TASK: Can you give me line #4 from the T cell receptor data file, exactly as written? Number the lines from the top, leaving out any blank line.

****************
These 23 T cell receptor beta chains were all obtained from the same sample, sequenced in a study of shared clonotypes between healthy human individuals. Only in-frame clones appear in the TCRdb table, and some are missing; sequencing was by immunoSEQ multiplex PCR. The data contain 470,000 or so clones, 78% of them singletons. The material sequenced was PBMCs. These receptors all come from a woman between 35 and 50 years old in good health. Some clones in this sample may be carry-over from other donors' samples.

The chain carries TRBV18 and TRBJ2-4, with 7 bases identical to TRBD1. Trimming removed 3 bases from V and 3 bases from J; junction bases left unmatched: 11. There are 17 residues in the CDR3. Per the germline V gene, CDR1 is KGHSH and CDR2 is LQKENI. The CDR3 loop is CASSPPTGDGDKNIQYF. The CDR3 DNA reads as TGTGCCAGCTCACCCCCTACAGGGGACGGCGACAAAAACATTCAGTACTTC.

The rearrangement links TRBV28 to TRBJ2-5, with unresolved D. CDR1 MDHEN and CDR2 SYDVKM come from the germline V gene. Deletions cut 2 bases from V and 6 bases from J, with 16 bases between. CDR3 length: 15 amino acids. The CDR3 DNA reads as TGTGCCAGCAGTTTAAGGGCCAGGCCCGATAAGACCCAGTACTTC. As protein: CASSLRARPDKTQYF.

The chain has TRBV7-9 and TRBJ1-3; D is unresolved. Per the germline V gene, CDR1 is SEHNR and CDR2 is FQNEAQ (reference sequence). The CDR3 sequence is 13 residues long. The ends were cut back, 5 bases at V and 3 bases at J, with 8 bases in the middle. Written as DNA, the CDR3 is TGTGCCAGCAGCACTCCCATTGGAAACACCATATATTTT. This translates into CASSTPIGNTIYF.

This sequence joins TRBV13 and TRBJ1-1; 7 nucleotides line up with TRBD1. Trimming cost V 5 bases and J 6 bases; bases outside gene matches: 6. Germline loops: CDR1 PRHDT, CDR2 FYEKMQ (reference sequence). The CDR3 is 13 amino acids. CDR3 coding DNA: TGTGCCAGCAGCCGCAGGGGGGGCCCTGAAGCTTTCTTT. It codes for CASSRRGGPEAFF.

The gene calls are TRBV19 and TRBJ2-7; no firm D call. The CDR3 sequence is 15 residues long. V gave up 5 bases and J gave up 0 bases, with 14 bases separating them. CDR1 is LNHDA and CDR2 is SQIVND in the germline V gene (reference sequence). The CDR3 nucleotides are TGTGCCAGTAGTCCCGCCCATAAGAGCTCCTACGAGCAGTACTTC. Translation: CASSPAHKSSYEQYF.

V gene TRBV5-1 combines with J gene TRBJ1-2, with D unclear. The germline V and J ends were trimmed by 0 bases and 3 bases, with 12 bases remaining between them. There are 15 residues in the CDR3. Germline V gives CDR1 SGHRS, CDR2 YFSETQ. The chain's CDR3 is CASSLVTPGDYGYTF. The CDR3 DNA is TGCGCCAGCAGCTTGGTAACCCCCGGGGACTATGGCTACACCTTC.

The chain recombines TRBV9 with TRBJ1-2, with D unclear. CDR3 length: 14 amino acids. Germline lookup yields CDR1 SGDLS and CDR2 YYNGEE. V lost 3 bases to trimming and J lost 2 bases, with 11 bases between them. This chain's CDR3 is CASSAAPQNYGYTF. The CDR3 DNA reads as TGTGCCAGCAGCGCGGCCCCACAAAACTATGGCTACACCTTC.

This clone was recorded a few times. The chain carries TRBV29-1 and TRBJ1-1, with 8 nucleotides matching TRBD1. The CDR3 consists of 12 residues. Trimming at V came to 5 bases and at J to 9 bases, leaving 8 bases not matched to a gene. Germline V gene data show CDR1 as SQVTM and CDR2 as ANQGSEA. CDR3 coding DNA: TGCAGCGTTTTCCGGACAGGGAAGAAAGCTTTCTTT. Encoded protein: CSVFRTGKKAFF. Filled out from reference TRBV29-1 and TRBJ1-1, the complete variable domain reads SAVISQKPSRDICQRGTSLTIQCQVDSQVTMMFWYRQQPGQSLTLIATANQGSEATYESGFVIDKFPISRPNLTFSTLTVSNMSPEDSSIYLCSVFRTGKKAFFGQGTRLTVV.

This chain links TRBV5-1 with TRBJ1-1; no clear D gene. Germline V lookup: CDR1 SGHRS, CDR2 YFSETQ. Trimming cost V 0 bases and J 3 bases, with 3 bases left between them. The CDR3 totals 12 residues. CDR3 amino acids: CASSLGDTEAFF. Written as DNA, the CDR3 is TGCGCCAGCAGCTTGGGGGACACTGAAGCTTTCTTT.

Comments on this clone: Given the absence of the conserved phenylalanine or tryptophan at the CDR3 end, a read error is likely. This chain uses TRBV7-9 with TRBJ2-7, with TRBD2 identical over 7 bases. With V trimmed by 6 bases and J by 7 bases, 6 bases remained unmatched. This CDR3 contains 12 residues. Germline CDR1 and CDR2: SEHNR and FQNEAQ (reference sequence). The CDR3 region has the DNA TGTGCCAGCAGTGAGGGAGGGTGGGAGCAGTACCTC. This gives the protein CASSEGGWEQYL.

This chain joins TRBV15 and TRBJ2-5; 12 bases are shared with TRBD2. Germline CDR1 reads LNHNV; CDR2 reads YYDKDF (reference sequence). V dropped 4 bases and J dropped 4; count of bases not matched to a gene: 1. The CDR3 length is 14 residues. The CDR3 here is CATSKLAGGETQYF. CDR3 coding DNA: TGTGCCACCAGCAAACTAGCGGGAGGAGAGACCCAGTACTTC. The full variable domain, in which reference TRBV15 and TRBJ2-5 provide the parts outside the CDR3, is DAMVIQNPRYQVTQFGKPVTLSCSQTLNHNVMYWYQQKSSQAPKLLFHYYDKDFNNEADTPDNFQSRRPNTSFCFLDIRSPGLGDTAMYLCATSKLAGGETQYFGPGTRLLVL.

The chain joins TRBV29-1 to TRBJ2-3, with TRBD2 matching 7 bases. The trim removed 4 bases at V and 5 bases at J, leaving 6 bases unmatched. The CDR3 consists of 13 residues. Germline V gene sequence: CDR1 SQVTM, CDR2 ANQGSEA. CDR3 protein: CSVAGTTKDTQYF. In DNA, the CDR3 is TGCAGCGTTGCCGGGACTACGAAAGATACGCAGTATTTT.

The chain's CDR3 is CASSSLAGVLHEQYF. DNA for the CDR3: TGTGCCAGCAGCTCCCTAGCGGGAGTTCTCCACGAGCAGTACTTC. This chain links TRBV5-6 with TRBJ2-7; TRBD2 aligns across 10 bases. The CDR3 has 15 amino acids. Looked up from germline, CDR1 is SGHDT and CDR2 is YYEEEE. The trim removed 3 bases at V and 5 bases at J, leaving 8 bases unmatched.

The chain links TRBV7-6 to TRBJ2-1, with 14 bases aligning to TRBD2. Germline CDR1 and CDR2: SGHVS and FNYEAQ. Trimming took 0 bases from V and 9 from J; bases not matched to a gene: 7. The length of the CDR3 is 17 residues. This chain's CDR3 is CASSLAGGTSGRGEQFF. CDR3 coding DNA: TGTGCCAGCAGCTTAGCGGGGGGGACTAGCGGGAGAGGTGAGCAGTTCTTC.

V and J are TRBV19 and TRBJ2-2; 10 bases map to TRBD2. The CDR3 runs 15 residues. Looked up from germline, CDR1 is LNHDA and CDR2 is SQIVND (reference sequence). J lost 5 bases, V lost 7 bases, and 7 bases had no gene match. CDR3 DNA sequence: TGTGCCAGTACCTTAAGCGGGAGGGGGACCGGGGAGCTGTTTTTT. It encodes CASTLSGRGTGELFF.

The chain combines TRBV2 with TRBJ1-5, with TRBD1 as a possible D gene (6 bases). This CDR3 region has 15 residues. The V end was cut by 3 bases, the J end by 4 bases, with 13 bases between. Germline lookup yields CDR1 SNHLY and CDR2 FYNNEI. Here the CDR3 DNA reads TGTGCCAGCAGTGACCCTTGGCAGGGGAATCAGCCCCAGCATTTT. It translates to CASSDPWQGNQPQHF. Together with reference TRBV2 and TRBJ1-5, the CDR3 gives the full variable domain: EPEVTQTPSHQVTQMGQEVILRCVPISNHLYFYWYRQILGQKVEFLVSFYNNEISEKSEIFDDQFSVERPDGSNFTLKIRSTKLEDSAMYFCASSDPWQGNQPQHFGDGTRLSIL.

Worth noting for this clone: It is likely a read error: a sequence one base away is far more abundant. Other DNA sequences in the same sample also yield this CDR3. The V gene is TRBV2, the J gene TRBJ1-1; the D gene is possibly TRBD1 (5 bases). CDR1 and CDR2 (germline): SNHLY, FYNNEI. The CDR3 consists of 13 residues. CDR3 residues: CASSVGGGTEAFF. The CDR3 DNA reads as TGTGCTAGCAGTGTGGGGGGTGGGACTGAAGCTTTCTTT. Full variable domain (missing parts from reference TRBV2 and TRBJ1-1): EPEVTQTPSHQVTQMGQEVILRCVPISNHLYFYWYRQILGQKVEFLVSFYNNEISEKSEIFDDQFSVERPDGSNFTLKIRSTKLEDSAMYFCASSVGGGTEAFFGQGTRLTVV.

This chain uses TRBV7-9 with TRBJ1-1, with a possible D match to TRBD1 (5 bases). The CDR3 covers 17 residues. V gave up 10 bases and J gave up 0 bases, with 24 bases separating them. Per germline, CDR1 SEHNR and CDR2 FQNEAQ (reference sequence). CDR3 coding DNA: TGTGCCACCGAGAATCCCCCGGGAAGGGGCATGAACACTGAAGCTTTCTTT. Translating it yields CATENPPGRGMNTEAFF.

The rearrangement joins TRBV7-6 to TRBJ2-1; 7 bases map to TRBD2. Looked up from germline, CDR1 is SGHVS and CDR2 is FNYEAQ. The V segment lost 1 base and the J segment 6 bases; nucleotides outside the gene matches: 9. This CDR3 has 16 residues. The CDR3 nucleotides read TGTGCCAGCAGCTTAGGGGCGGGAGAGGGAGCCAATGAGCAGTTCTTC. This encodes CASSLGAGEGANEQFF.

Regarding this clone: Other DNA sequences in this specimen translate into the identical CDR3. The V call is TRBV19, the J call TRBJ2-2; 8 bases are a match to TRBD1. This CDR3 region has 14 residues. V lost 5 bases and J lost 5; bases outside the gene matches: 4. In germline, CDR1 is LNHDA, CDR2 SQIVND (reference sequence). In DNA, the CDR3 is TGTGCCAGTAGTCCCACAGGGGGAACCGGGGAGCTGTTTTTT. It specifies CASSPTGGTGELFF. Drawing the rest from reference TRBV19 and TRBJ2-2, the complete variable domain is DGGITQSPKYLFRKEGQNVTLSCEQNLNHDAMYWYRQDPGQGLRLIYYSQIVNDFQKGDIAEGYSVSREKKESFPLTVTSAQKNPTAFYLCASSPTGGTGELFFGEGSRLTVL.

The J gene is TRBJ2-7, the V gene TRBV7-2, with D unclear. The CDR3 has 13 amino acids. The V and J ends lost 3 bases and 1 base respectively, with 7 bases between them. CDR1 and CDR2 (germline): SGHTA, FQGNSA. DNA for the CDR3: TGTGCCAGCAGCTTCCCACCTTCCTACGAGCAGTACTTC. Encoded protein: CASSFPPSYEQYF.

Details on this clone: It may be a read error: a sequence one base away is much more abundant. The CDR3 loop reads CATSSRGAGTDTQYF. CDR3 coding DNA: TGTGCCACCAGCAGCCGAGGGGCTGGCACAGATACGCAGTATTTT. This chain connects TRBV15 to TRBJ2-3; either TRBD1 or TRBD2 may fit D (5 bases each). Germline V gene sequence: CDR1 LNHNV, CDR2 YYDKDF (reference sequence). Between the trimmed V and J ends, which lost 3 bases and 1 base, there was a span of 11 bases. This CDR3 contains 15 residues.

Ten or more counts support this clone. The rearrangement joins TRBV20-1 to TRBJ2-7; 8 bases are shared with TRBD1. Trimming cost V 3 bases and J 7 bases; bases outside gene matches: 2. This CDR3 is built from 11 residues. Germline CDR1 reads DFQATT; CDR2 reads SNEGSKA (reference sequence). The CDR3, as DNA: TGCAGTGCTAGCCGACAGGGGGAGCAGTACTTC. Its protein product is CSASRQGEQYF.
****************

The chain has TRBV7-9 and TRBJ1-3; D is unresolved. Per the germline V gene, CDR1 is SEHNR and CDR2 is FQNEAQ (reference sequence). The CDR3 sequence is 13 residues long. The ends were cut back, 5 bases at V and 3 bases at J, with 8 bases in the middle. Written as DNA, the CDR3 is TGTGCCAGCAGCACTCCCATTGGAAACACCATATATTTT. This translates into CASSTPIGNTIYF.